Travel marketing mystery: How United Airlines won a fare war but lost a customer.

My wife and I recently booked a ticket on United Airlines to Minneapolis.

We were on our way to visit our youngest son, a college student in Minnesota.

I usually fly Frontier or Southwest to Minneapolis.

I like the feeling of fun and freedom both airlines give me. Besides, their prices are the cheapest when I book early.

This time I went with United because they undercut my favorite airlines on the last minute fare.

With only a couple weeks left until our trip, I paid twice the normal amount for my ticket that I can usually get it for when I book a month or two out.

I was not too happy with their price, but I had to hand it to them for winning this battle of the premium fare wars.

They also offered 3 more flights to choose from that day, which did sweeten their deal for me.

All went smoothly until it was time to board the plane.

When it came time to load my trusty Victorinox carry on luggage–a bag designed to be squeezed into any overhead compartment–it wouldn’t fit.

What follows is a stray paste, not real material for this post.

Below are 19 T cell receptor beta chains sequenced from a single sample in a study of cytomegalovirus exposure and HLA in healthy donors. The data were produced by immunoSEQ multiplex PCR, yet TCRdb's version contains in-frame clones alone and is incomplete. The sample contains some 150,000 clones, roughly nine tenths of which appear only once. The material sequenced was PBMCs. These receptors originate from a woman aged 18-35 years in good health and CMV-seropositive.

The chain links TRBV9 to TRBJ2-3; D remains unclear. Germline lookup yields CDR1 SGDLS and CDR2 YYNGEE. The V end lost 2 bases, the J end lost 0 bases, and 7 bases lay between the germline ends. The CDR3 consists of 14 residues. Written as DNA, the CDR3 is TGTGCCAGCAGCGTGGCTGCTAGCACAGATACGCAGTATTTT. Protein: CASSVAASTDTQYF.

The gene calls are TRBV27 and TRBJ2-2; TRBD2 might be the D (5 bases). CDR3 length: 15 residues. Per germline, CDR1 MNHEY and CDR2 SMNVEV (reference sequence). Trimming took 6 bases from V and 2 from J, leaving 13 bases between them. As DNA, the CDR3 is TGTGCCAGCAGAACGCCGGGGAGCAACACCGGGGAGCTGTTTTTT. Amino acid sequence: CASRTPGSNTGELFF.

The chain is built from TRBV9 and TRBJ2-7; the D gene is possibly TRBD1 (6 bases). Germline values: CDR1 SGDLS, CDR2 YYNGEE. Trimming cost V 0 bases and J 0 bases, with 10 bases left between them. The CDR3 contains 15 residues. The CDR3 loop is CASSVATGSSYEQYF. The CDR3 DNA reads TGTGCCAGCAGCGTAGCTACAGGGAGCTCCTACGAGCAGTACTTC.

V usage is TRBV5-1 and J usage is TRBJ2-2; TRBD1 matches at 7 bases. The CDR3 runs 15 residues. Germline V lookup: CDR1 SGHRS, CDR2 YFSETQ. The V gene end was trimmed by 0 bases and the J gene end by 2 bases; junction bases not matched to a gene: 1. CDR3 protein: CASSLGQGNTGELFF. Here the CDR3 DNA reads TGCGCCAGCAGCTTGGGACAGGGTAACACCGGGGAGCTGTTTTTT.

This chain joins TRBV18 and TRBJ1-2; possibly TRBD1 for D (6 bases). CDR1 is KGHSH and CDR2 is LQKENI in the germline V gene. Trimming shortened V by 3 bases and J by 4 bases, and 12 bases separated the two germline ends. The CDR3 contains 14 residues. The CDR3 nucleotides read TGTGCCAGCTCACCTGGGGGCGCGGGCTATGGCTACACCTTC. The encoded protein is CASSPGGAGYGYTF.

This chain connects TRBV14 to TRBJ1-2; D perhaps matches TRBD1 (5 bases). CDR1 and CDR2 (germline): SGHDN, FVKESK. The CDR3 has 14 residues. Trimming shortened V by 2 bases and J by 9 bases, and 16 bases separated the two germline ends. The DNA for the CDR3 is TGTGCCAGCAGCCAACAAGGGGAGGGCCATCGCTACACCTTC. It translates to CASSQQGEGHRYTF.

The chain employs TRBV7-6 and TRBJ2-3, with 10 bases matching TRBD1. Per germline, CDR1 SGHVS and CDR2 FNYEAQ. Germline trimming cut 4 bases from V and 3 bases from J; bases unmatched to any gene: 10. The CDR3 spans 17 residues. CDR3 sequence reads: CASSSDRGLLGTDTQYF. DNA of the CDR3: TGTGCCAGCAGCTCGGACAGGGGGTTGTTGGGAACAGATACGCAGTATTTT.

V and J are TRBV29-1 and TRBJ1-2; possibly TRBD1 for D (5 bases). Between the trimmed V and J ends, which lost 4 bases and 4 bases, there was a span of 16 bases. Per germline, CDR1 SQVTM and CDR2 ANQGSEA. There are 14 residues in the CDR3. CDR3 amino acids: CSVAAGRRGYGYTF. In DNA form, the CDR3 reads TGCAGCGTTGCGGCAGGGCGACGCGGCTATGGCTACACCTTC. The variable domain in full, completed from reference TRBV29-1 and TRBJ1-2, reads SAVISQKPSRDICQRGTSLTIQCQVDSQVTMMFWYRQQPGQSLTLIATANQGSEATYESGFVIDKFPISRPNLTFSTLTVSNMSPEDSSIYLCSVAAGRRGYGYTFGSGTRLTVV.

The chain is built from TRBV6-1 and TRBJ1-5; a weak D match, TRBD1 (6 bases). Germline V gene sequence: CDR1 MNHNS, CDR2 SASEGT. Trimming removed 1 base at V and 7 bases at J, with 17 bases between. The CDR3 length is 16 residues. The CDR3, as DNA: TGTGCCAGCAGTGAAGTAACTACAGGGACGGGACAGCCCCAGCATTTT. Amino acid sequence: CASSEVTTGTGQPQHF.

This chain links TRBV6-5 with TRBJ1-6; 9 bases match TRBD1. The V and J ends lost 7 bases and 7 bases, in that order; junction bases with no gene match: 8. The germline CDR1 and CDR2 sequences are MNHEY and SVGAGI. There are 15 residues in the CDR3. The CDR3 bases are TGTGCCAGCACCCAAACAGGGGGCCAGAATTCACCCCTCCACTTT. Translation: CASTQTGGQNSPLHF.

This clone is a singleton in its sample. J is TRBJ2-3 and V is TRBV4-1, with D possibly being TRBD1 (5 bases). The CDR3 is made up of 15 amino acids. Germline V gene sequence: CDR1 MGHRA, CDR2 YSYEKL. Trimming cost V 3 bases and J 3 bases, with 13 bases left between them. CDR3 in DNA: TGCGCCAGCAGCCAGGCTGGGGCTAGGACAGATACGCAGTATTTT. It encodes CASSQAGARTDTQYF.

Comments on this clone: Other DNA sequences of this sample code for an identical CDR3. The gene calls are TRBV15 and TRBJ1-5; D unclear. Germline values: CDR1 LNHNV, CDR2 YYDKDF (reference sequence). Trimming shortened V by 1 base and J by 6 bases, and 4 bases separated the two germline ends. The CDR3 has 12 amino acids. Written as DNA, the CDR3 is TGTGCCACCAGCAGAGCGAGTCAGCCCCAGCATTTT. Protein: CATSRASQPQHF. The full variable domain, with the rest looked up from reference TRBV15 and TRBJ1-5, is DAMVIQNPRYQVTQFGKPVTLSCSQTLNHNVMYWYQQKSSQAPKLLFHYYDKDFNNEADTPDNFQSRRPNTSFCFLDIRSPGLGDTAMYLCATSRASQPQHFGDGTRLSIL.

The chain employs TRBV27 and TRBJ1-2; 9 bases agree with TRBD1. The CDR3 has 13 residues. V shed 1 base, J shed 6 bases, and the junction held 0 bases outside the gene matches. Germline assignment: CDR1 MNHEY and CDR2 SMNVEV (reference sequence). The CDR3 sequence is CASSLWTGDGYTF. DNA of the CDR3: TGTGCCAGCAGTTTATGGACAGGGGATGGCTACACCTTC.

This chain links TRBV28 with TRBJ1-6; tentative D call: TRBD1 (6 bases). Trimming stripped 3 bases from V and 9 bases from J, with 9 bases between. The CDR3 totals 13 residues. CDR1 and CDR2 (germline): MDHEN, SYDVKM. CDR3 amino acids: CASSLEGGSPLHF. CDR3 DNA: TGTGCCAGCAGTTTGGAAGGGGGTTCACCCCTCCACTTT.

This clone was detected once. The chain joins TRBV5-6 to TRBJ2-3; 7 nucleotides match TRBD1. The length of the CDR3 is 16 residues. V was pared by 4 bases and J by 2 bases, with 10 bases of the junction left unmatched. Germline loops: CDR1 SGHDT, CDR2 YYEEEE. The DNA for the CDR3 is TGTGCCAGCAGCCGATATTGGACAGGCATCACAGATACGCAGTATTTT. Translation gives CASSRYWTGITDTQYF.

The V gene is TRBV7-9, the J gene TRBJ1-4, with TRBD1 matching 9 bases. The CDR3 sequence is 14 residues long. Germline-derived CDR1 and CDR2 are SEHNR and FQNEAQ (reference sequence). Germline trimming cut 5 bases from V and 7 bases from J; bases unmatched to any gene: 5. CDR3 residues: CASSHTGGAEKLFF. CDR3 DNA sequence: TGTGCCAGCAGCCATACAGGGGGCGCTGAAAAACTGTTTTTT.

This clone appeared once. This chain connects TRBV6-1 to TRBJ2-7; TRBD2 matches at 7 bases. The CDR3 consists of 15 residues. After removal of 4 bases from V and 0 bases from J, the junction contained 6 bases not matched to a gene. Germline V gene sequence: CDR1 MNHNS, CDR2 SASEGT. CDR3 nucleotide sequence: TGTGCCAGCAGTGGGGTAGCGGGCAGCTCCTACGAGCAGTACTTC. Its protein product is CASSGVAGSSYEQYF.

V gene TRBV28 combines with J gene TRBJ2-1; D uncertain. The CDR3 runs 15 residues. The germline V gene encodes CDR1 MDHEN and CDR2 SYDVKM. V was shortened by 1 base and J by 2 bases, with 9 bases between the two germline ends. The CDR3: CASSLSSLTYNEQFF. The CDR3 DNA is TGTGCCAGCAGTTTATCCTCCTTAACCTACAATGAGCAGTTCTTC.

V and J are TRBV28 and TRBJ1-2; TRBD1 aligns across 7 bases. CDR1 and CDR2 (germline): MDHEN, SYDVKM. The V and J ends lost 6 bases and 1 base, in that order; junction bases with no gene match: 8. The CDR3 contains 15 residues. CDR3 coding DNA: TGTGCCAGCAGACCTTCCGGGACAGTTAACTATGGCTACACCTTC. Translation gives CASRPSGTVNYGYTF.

After watching me struggle for a couple of minutes, the stewardess came over and corrected me.

Stewardess: “Next time please bring a smaller piece of luggage.”

Me: “But I’ve used this bag for years.”

Stewardess: “Your bag is too big.”

Me: “I think your overhead compartment is too small.”

Stewardess: “No, your bag is too big.”

Before I could get a head of steam on my anger, my wife told me I was starting to embarrass her.

So I retreated to my assigned seat, and spent the rest of the flight smoldering from the injustice of it all.

After we landed, I did a little research. Turns out United was flying an Embraer 170 that day.

According to Seat Guru this compact Brazilian-built jetliner has full-size overhead bins on the right side of the cabin, but the left-hand side overhead compartments are too small to fit a regular-sized carry on.

It’s been awhile since this happened, and I have avoided United with a vengeance.

As I look back on my experience United won the fare war, and the argument that day, but lost a customer. For life.

Incidentally, the Customer Service Scoreboard ranks United #330 of 550 companies that have been rated by their visitors, with an overall score of 33 out of a possible 200.

Looks like I’m not the only traveler they’ve disappointed.


2 Responses to Travel marketing mystery: How United Airlines won a fare war but lost a customer.

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